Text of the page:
The Fockery of Delta Airlines

This is an open letter to Delta Airlines, those bloody douche bag wankers.

To: The head dude/dudess at Delta

Re: An extraordinary customer experience.

Dear Delta Airlines,

I am writing to congratulate you for assembling a staff that provided me with extraordinary customer service this Sunday on October 17th at Kotoka International Airport in Accra. The staff of which I speak are those on the front lines – the ticketing agents and customer service reps who spared no effort in following to the letter what I can only assume are Delta’s rules and regulations concerning travelers to and from the country of Ghana. If your goal has been to train a dispassionate and unimaginative work force, then you are to be applauded for your success.

My flight from Accra to Atlanta that Sunday was scheduled to leave at 9:30 pm. Upon arrival at the airport at 8:15 pm, I was informed that I would not be allowed to get on the plane that night. Why? Because none of your agents was checking in any more passengers for that flight. In fact, they stopped checking in travelers at 7 pm, two and a half hours before the plane was scheduled to depart. As I approached one of your employees, he dismissively rolled up his radio, and nodded his head in the direction of your customer service line, telling me that I would have to speak with the agent there. I was greeted with a line of 9 other passengers, all eagerly hoping to make the flight for a plane that was idling on the tarmac outside.

As she casually ‘assisted’ customers who were obviously foreign, and scolded those who were clearly locals for missing check in, we were all told the same thing: Return to the airport the next morning to board the flight to Atlanta via New York and pay a $250 change fee per ticket. For me, this was totally unacceptable.

After 30 minutes waiting in line, Jane Sowah, (your agent’s name) gave me the same spiel. I approached her window with my 3 small children in tow, the eldest being only 5. She told me I would have to go to New York the next morning. I informed her I could not. Have you been through New York on a Delta flight, Mr. CEO? The combination of a disgruntled populace and your airline’s attitude toward service make going through New York akin to a journey through the bowels of Hell. Asking me to make that journey with 3 small children is like asking me to make that trek legless. Sensing that something was amiss and that we were not going to make the flight my daughter began to cry. I had already spent $800 to change our return date and cut our visit short by a month because she missed her father and brother terribly (they remained in Atlanta), and it had affected her eating. As she heaved and sobbed, I watched helplessly as enormous tears rolled down her cheeks.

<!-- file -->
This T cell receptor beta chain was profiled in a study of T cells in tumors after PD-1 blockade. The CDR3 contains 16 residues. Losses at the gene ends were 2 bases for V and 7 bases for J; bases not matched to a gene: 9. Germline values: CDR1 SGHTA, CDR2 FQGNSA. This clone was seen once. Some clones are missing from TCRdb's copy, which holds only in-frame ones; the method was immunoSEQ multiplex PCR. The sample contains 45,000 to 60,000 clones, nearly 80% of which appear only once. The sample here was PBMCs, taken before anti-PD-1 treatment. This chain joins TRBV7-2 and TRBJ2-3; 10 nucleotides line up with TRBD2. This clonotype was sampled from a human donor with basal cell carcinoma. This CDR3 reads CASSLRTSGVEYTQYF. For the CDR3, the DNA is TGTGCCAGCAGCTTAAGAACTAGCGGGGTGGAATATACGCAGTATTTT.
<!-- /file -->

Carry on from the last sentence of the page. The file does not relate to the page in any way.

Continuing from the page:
“Please ma’am,” I begged. “I already have my boarding pass that was printed from the sales office. I’m willing to leave my luggage and just go with my carry on bags. Is there nothing we can do? My daughter is crying!”

“And why shouldn’t she cry?” Jane snarled. “Her mother did not get to the airport in time for check in.”

I was amazed.

“You have no compassion, do you?”

“No, I don’t,” she replied.

Now, I could understand her attitude if I were the only passenger in the airport who had shown up “late” that evening and was making an uncompromising fuss. But as I said earlier, there were 9 of us in the queue. As I told Jane, my experience and expectation at any other airport in the world is that one is able to check in within 2 hours of flight time at a Delta desk, to be served by a Delta rep, to get on a Delta plane! It is only in Accra that passengers are asked to show up 4-6 hours before the plane’s take off time and then punished with a change fee when there is so obviously plenty of time to go through security. I was informed that early check in was required to allow the plane to take off ON TIME and was forced to wait until Wednesday to get the next direct flight to Atlanta.